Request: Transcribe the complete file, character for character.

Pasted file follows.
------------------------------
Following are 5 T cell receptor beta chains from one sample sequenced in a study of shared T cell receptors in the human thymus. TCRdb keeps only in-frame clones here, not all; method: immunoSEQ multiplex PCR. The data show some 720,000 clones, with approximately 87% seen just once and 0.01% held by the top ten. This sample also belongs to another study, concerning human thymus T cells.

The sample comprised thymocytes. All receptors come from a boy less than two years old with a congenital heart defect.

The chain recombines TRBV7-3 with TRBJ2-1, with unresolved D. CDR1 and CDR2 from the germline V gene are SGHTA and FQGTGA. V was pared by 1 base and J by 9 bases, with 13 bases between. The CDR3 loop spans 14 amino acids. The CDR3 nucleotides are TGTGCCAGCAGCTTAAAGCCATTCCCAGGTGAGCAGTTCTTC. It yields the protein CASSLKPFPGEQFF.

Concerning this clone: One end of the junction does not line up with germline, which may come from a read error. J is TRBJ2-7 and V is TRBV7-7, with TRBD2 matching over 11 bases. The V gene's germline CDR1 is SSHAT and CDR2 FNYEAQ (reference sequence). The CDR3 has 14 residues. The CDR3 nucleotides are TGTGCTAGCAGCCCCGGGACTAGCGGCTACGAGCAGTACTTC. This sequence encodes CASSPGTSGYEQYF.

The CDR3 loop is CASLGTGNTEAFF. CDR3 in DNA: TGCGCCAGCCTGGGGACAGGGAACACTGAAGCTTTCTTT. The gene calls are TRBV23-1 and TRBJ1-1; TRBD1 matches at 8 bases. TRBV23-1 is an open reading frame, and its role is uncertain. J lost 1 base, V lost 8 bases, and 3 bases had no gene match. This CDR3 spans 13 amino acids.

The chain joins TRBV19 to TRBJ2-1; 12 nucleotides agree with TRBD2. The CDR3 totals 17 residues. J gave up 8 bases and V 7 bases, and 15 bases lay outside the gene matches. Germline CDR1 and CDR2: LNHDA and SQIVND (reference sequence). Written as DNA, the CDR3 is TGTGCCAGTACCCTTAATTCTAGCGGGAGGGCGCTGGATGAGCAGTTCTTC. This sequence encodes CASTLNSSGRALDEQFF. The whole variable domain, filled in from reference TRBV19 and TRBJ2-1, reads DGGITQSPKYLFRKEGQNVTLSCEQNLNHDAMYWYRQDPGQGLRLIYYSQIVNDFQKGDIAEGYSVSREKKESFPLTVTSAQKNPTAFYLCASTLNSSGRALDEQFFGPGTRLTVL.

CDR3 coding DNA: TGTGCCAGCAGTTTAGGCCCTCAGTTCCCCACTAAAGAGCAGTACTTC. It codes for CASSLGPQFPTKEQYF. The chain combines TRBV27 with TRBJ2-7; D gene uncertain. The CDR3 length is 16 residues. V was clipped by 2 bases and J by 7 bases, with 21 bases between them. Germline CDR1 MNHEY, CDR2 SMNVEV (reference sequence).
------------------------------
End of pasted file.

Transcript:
Following are 5 T cell receptor beta chains from one sample sequenced in a study of shared T cell receptors in the human thymus. TCRdb keeps only in-frame clones here, not all; method: immunoSEQ multiplex PCR. The data show some 720,000 clones, with approximately 87% seen just once and 0.01% held by the top ten. This sample also belongs to another study, concerning human thymus T cells.

The sample comprised thymocytes. All receptors come from a boy less than two years old with a congenital heart defect.

The chain recombines TRBV7-3 with TRBJ2-1, with unresolved D. CDR1 and CDR2 from the germline V gene are SGHTA and FQGTGA. V was pared by 1 base and J by 9 bases, with 13 bases between. The CDR3 loop spans 14 amino acids. The CDR3 nucleotides are TGTGCCAGCAGCTTAAAGCCATTCCCAGGTGAGCAGTTCTTC. It yields the protein CASSLKPFPGEQFF.

Concerning this clone: One end of the junction does not line up with germline, which may come from a read error. J is TRBJ2-7 and V is TRBV7-7, with TRBD2 matching over 11 bases. The V gene's germline CDR1 is SSHAT and CDR2 FNYEAQ (reference sequence). The CDR3 has 14 residues. The CDR3 nucleotides are TGTGCTAGCAGCCCCGGGACTAGCGGCTACGAGCAGTACTTC. This sequence encodes CASSPGTSGYEQYF.

The CDR3 loop is CASLGTGNTEAFF. CDR3 in DNA: TGCGCCAGCCTGGGGACAGGGAACACTGAAGCTTTCTTT. The gene calls are TRBV23-1 and TRBJ1-1; TRBD1 matches at 8 bases. TRBV23-1 is an open reading frame, and its role is uncertain. J lost 1 base, V lost 8 bases, and 3 bases had no gene match. This CDR3 spans 13 amino acids.

The chain joins TRBV19 to TRBJ2-1; 12 nucleotides agree with TRBD2. The CDR3 totals 17 residues. J gave up 8 bases and V 7 bases, and 15 bases lay outside the gene matches. Germline CDR1 and CDR2: LNHDA and SQIVND (reference sequence). Written as DNA, the CDR3 is TGTGCCAGTACCCTTAATTCTAGCGGGAGGGCGCTGGATGAGCAGTTCTTC. This sequence encodes CASTLNSSGRALDEQFF. The whole variable domain, filled in from reference TRBV19 and TRBJ2-1, reads DGGITQSPKYLFRKEGQNVTLSCEQNLNHDAMYWYRQDPGQGLRLIYYSQIVNDFQKGDIAEGYSVSREKKESFPLTVTSAQKNPTAFYLCASTLNSSGRALDEQFFGPGTRLTVL.

CDR3 coding DNA: TGTGCCAGCAGTTTAGGCCCTCAGTTCCCCACTAAAGAGCAGTACTTC. It codes for CASSLGPQFPTKEQYF. The chain combines TRBV27 with TRBJ2-7; D gene uncertain. The CDR3 length is 16 residues. V was clipped by 2 bases and J by 7 bases, with 21 bases between them. Germline CDR1 MNHEY, CDR2 SMNVEV (reference sequence).